Changing cuisine and festivities with the inbound festival of Navratri

Changing cuisine and festivities with the inbound festival of Navratri

Cultural diversity is the true essence of India. Navratri, the nine-day festival, is devoted to
Goddess Durga’s nine manifestations to remember the triumph of good over evil. Although
the festival is centered on a common religious belief, it is observed differently across the
nation through varied approaches to seeking blessings, ways of worship, rituals & traditions,
and ultimately, a vibrant and diversified culinary culture.

Fasting is a crucial part of the Navratri preparations, and devotees avoid eating
non-vegetarian food. Many households refrain from consuming onion and garlic and commit
to a complete sattvic diet. They follow a simple meal with no or minimal spices and
emphasize consuming forgotten grains like buckwheat, finger millet, water chestnut flour,
etc. Today numerous people tend to explore multiple dietary options during these 9 days
deserting the age-old puja food that’s dished out in the kitchen year after year. It is not
necessary to limit ‘vrat ka khana’ to solely fruits and a bland, watery diet. The Food Affairs
brings delights from all communities, each with its unique specialties that are worthwhile to
try. Here is a quick guide.

The complementing flavours of orange and basil in a mojito make the mocktail incredibly
reviving and tasty. Although it may sound unusual to substitute fresh basil for fresh mint, it is
a delightful treat for the taste buds!

During the fasting days, rose sorbet, created by freezing a mixture of rose syrup and lime
juice, is a sweet and nourishing refreshing drink that has a soulful taste.

Ghee-baked sweet potatoes have a deliciously buttery flavour. A little sprinkle of cinnamon
is the perfect finishing ingredient to bring out its natural sweetness without adding more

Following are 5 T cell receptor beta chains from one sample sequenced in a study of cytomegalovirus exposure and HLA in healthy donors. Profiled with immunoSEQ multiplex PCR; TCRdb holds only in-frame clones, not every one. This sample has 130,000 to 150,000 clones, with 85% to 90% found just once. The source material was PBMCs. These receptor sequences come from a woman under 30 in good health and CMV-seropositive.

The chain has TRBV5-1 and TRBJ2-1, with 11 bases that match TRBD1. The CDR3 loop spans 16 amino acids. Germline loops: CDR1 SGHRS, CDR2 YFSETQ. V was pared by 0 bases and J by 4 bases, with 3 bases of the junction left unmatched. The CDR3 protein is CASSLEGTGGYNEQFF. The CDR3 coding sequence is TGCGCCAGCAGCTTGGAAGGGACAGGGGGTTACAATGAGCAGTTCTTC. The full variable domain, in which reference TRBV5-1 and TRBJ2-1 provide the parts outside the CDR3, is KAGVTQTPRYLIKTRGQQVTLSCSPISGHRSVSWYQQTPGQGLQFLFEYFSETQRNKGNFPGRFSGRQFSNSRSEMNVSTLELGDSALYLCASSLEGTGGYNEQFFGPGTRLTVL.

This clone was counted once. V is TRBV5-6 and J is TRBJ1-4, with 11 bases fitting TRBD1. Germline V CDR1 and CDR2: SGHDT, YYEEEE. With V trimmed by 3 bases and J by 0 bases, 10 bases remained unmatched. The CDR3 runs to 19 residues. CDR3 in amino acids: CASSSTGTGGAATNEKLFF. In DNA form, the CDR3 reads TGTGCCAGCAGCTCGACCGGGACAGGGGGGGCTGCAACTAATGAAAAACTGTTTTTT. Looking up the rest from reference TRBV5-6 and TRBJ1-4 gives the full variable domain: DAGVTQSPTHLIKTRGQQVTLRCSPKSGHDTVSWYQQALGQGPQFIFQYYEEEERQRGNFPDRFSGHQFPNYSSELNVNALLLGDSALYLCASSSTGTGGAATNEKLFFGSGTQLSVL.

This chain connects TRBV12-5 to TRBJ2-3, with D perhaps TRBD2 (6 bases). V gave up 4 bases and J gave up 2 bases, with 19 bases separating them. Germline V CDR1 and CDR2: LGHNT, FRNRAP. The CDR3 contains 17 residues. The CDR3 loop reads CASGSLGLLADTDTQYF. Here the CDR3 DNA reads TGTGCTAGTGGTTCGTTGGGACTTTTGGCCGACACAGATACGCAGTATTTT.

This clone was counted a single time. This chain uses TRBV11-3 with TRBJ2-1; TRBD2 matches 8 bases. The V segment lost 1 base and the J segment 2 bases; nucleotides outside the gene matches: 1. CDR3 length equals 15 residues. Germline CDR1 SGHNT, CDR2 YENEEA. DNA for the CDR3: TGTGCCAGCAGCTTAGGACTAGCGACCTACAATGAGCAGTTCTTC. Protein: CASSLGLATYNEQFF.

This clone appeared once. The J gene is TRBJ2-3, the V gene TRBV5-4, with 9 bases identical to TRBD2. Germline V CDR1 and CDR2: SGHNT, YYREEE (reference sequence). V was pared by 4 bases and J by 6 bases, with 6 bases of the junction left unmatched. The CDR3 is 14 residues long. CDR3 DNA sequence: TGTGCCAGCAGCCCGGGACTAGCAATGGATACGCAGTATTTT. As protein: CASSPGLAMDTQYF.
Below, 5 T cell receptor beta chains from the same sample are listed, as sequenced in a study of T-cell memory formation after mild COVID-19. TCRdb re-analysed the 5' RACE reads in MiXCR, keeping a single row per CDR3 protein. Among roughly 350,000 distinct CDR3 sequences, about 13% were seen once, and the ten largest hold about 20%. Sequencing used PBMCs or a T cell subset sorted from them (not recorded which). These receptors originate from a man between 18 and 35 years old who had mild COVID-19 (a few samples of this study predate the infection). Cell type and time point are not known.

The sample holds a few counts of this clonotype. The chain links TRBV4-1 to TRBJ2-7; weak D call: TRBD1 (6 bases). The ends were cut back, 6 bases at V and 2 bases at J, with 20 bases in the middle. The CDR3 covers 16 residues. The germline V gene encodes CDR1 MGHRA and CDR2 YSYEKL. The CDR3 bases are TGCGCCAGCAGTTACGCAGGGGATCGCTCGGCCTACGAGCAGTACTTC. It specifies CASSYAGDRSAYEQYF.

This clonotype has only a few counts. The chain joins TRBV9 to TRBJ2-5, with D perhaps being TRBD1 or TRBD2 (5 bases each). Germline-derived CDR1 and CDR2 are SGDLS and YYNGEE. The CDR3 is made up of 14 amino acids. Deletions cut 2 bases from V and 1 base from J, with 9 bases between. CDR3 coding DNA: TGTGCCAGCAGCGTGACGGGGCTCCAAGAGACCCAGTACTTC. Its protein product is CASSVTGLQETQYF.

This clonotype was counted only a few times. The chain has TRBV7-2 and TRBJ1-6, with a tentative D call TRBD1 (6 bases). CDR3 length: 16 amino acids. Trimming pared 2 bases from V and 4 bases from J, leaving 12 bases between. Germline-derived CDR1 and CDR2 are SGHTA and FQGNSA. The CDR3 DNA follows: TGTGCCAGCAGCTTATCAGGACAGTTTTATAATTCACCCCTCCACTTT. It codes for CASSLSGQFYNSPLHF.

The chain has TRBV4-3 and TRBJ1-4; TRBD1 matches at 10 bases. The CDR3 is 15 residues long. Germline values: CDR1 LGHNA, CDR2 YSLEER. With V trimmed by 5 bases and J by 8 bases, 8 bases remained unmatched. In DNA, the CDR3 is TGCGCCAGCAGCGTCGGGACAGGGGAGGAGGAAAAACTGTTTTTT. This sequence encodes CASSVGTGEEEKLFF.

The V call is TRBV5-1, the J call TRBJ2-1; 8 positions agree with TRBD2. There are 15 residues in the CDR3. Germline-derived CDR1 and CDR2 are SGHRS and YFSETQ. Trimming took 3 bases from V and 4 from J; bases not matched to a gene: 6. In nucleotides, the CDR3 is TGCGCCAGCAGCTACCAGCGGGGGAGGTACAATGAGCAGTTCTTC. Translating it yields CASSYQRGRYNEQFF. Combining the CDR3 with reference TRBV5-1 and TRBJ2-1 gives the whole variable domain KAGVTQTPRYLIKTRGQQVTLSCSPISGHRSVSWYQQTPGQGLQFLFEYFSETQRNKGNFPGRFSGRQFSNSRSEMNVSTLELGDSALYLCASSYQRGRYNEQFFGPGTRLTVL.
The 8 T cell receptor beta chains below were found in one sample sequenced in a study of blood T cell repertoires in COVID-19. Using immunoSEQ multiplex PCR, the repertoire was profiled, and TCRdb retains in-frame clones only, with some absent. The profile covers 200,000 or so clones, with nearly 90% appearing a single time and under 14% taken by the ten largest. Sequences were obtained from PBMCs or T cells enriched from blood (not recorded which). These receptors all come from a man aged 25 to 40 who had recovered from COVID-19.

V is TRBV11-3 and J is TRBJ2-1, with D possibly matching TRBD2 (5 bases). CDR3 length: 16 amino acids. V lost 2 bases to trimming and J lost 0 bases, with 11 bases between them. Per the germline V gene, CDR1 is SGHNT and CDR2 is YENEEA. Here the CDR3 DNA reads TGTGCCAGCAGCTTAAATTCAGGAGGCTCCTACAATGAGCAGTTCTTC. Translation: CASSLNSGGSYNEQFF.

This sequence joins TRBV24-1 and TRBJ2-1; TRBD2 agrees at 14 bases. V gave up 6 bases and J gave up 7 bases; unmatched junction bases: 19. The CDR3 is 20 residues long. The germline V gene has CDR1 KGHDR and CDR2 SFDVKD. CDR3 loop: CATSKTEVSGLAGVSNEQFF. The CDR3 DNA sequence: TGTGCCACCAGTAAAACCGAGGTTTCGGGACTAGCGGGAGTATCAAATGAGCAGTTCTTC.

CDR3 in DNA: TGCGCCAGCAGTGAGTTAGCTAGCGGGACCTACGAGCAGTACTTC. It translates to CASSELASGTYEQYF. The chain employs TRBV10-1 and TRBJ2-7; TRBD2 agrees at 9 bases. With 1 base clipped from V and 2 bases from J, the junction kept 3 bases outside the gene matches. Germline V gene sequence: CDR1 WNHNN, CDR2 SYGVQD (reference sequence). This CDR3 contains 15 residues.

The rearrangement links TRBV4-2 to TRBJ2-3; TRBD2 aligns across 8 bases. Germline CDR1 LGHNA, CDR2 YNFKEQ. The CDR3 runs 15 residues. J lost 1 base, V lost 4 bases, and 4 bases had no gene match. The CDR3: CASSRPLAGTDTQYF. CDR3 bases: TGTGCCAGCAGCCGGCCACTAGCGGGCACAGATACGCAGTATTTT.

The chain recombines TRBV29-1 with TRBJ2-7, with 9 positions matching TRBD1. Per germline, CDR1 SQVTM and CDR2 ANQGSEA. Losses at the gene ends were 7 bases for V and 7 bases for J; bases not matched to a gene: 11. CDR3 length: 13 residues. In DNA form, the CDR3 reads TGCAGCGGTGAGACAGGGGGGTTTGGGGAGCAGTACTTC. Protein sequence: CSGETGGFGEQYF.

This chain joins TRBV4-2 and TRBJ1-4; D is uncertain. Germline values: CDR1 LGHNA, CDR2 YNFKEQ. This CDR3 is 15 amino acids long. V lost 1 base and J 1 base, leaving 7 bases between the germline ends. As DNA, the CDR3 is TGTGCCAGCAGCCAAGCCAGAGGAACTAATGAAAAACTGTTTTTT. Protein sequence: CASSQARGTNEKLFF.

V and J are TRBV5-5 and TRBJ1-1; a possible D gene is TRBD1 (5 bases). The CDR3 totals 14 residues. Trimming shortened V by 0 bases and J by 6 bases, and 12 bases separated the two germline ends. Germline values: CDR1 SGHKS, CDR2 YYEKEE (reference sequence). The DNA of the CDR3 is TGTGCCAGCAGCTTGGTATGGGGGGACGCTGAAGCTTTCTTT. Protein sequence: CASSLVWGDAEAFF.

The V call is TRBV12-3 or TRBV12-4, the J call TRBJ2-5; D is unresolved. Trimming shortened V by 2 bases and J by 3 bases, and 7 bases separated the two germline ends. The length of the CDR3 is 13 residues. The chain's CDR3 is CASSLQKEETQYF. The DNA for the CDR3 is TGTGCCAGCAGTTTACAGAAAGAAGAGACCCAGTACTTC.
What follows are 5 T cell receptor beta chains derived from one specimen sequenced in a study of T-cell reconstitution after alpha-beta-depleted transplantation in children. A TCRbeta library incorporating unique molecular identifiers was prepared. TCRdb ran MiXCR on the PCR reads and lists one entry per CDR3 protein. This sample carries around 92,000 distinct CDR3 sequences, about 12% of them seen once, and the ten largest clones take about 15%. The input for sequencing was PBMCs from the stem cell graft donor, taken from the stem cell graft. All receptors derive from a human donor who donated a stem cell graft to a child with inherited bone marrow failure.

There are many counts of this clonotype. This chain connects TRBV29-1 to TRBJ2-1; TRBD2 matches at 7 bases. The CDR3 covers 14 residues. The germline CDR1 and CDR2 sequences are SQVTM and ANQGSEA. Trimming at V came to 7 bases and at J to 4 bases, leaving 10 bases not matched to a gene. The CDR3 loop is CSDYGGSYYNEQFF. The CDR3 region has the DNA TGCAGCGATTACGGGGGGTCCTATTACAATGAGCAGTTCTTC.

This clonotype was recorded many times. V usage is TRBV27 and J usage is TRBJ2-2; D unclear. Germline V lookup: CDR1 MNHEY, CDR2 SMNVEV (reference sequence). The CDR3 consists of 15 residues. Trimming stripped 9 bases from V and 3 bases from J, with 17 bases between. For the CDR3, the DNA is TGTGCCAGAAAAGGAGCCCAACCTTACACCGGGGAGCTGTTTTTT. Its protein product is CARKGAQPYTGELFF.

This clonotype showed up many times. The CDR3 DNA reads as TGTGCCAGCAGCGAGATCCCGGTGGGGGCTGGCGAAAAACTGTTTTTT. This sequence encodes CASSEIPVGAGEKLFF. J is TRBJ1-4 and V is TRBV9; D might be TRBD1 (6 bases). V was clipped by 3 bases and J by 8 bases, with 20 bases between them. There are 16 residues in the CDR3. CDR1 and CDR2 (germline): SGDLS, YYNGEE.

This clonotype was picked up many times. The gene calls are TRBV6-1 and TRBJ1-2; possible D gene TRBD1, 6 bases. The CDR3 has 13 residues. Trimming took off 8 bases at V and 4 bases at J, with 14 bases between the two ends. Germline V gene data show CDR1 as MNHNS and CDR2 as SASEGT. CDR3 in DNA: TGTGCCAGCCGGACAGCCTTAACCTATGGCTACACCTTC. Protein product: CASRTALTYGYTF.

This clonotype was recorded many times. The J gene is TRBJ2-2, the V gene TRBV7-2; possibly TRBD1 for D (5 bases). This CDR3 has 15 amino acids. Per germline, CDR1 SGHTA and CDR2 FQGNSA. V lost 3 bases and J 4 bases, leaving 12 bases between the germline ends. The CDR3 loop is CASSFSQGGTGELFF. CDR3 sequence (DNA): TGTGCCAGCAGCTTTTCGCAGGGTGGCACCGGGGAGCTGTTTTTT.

sugar. This is an assured dish that will quickly be among your favourites!

Sabudana thalipeeth are simply crispy, soft pancakes. If one wants to stay away from
deep-fried snacks, this is an excellent replacement for sabudana vada. It is a light snack
that can be eaten with vrat wale aloo or Dahi aloo to make a substantial dinner when
prepared on vrat.

Aloo Lachha Tikki is a fasting meal made from grated potatoes that may be quickly
prepared for lunch, snacks, or dinner. These shallow-fried bakes, known for the tanginess
provided by lemon and chilies, taste best when served hot with a bowl of coriander and
sweet date chutney to enhance the flavour.

Sitaphal Basundi, made from ripe custard apple pulp, is the perfect way to end a meal when
you’re fasting. The cardamom sprinkle completely elevates the flavour of this dish. This is
one of the vrat recipes that satisfies sweet cravings like no other.

Fasting is an integral and significant part of Indian culture. While fasting, particularly on holy
days, is believed to offer numerous benefits for the health of the body, mind, and spirit.
Some of the aforementioned recipes would undoubtedly add great taste while retaining the
simplicity and piety of fasting cuisine, making it a joyful and healthful mealtime.